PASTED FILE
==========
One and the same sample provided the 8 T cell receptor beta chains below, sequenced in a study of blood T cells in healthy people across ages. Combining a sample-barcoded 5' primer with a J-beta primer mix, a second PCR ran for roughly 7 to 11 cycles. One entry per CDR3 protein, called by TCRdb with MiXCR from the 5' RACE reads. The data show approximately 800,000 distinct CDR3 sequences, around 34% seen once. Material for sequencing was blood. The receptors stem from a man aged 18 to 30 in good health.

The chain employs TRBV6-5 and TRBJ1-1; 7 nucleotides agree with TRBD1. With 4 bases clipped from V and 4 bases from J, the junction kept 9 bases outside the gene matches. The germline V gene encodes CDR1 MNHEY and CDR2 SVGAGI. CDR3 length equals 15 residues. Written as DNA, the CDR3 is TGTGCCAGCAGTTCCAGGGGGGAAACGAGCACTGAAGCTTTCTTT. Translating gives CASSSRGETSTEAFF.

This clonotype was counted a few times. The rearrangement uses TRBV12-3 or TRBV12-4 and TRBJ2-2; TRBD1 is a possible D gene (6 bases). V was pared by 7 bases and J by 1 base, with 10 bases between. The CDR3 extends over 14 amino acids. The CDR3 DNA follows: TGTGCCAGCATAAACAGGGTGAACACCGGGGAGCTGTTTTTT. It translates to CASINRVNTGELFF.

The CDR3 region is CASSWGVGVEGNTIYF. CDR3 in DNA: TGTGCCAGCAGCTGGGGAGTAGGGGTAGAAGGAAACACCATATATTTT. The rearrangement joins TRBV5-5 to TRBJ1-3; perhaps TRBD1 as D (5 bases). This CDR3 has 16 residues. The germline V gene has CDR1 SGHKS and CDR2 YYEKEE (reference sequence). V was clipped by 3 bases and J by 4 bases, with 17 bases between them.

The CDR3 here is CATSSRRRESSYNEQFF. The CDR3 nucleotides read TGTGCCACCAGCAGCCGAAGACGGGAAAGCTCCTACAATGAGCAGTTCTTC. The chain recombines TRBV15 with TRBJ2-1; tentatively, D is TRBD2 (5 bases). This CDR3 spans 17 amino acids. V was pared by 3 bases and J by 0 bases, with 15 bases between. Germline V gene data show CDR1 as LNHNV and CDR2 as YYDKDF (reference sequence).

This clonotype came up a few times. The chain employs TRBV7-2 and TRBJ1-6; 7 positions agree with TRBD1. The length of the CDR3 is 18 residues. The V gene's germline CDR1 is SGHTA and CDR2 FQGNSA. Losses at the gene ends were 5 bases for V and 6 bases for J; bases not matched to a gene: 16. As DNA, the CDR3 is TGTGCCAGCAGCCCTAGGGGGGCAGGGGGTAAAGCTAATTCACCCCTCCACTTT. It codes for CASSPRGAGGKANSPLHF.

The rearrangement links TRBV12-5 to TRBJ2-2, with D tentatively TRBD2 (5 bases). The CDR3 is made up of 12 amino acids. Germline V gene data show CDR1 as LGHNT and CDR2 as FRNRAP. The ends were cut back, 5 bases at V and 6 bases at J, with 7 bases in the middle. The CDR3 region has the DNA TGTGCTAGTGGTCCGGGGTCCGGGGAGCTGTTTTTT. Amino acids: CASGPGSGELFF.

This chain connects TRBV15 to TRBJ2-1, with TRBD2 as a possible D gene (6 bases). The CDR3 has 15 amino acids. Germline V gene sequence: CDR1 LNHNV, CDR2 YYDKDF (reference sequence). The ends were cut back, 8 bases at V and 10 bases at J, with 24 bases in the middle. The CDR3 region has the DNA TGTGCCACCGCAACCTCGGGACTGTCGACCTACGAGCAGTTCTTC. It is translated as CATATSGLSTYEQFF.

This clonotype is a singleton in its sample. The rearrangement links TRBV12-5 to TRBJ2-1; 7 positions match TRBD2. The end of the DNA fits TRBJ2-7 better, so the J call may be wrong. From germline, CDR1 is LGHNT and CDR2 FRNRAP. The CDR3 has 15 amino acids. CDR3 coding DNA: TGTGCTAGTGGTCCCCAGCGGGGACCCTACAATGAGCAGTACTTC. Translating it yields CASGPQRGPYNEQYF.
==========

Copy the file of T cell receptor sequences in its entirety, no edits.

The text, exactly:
One and the same sample provided the 8 T cell receptor beta chains below, sequenced in a study of blood T cells in healthy people across ages. Combining a sample-barcoded 5' primer with a J-beta primer mix, a second PCR ran for roughly 7 to 11 cycles. One entry per CDR3 protein, called by TCRdb with MiXCR from the 5' RACE reads. The data show approximately 800,000 distinct CDR3 sequences, around 34% seen once. Material for sequencing was blood. The receptors stem from a man aged 18 to 30 in good health.

The chain employs TRBV6-5 and TRBJ1-1; 7 nucleotides agree with TRBD1. With 4 bases clipped from V and 4 bases from J, the junction kept 9 bases outside the gene matches. The germline V gene encodes CDR1 MNHEY and CDR2 SVGAGI. CDR3 length equals 15 residues. Written as DNA, the CDR3 is TGTGCCAGCAGTTCCAGGGGGGAAACGAGCACTGAAGCTTTCTTT. Translating gives CASSSRGETSTEAFF.

This clonotype was counted a few times. The rearrangement uses TRBV12-3 or TRBV12-4 and TRBJ2-2; TRBD1 is a possible D gene (6 bases). V was pared by 7 bases and J by 1 base, with 10 bases between. The CDR3 extends over 14 amino acids. The CDR3 DNA follows: TGTGCCAGCATAAACAGGGTGAACACCGGGGAGCTGTTTTTT. It translates to CASINRVNTGELFF.

The CDR3 region is CASSWGVGVEGNTIYF. CDR3 in DNA: TGTGCCAGCAGCTGGGGAGTAGGGGTAGAAGGAAACACCATATATTTT. The rearrangement joins TRBV5-5 to TRBJ1-3; perhaps TRBD1 as D (5 bases). This CDR3 has 16 residues. The germline V gene has CDR1 SGHKS and CDR2 YYEKEE (reference sequence). V was clipped by 3 bases and J by 4 bases, with 17 bases between them.

The CDR3 here is CATSSRRRESSYNEQFF. The CDR3 nucleotides read TGTGCCACCAGCAGCCGAAGACGGGAAAGCTCCTACAATGAGCAGTTCTTC. The chain recombines TRBV15 with TRBJ2-1; tentatively, D is TRBD2 (5 bases). This CDR3 spans 17 amino acids. V was pared by 3 bases and J by 0 bases, with 15 bases between. Germline V gene data show CDR1 as LNHNV and CDR2 as YYDKDF (reference sequence).

This clonotype came up a few times. The chain employs TRBV7-2 and TRBJ1-6; 7 positions agree with TRBD1. The length of the CDR3 is 18 residues. The V gene's germline CDR1 is SGHTA and CDR2 FQGNSA. Losses at the gene ends were 5 bases for V and 6 bases for J; bases not matched to a gene: 16. As DNA, the CDR3 is TGTGCCAGCAGCCCTAGGGGGGCAGGGGGTAAAGCTAATTCACCCCTCCACTTT. It codes for CASSPRGAGGKANSPLHF.

The rearrangement links TRBV12-5 to TRBJ2-2, with D tentatively TRBD2 (5 bases). The CDR3 is made up of 12 amino acids. Germline V gene data show CDR1 as LGHNT and CDR2 as FRNRAP. The ends were cut back, 5 bases at V and 6 bases at J, with 7 bases in the middle. The CDR3 region has the DNA TGTGCTAGTGGTCCGGGGTCCGGGGAGCTGTTTTTT. Amino acids: CASGPGSGELFF.

This chain connects TRBV15 to TRBJ2-1, with TRBD2 as a possible D gene (6 bases). The CDR3 has 15 amino acids. Germline V gene sequence: CDR1 LNHNV, CDR2 YYDKDF (reference sequence). The ends were cut back, 8 bases at V and 10 bases at J, with 24 bases in the middle. The CDR3 region has the DNA TGTGCCACCGCAACCTCGGGACTGTCGACCTACGAGCAGTTCTTC. It is translated as CATATSGLSTYEQFF.

This clonotype is a singleton in its sample. The rearrangement links TRBV12-5 to TRBJ2-1; 7 positions match TRBD2. The end of the DNA fits TRBJ2-7 better, so the J call may be wrong. From germline, CDR1 is LGHNT and CDR2 FRNRAP. The CDR3 has 15 amino acids. CDR3 coding DNA: TGTGCTAGTGGTCCCCAGCGGGGACCCTACAATGAGCAGTACTTC. Translating it yields CASGPQRGPYNEQYF.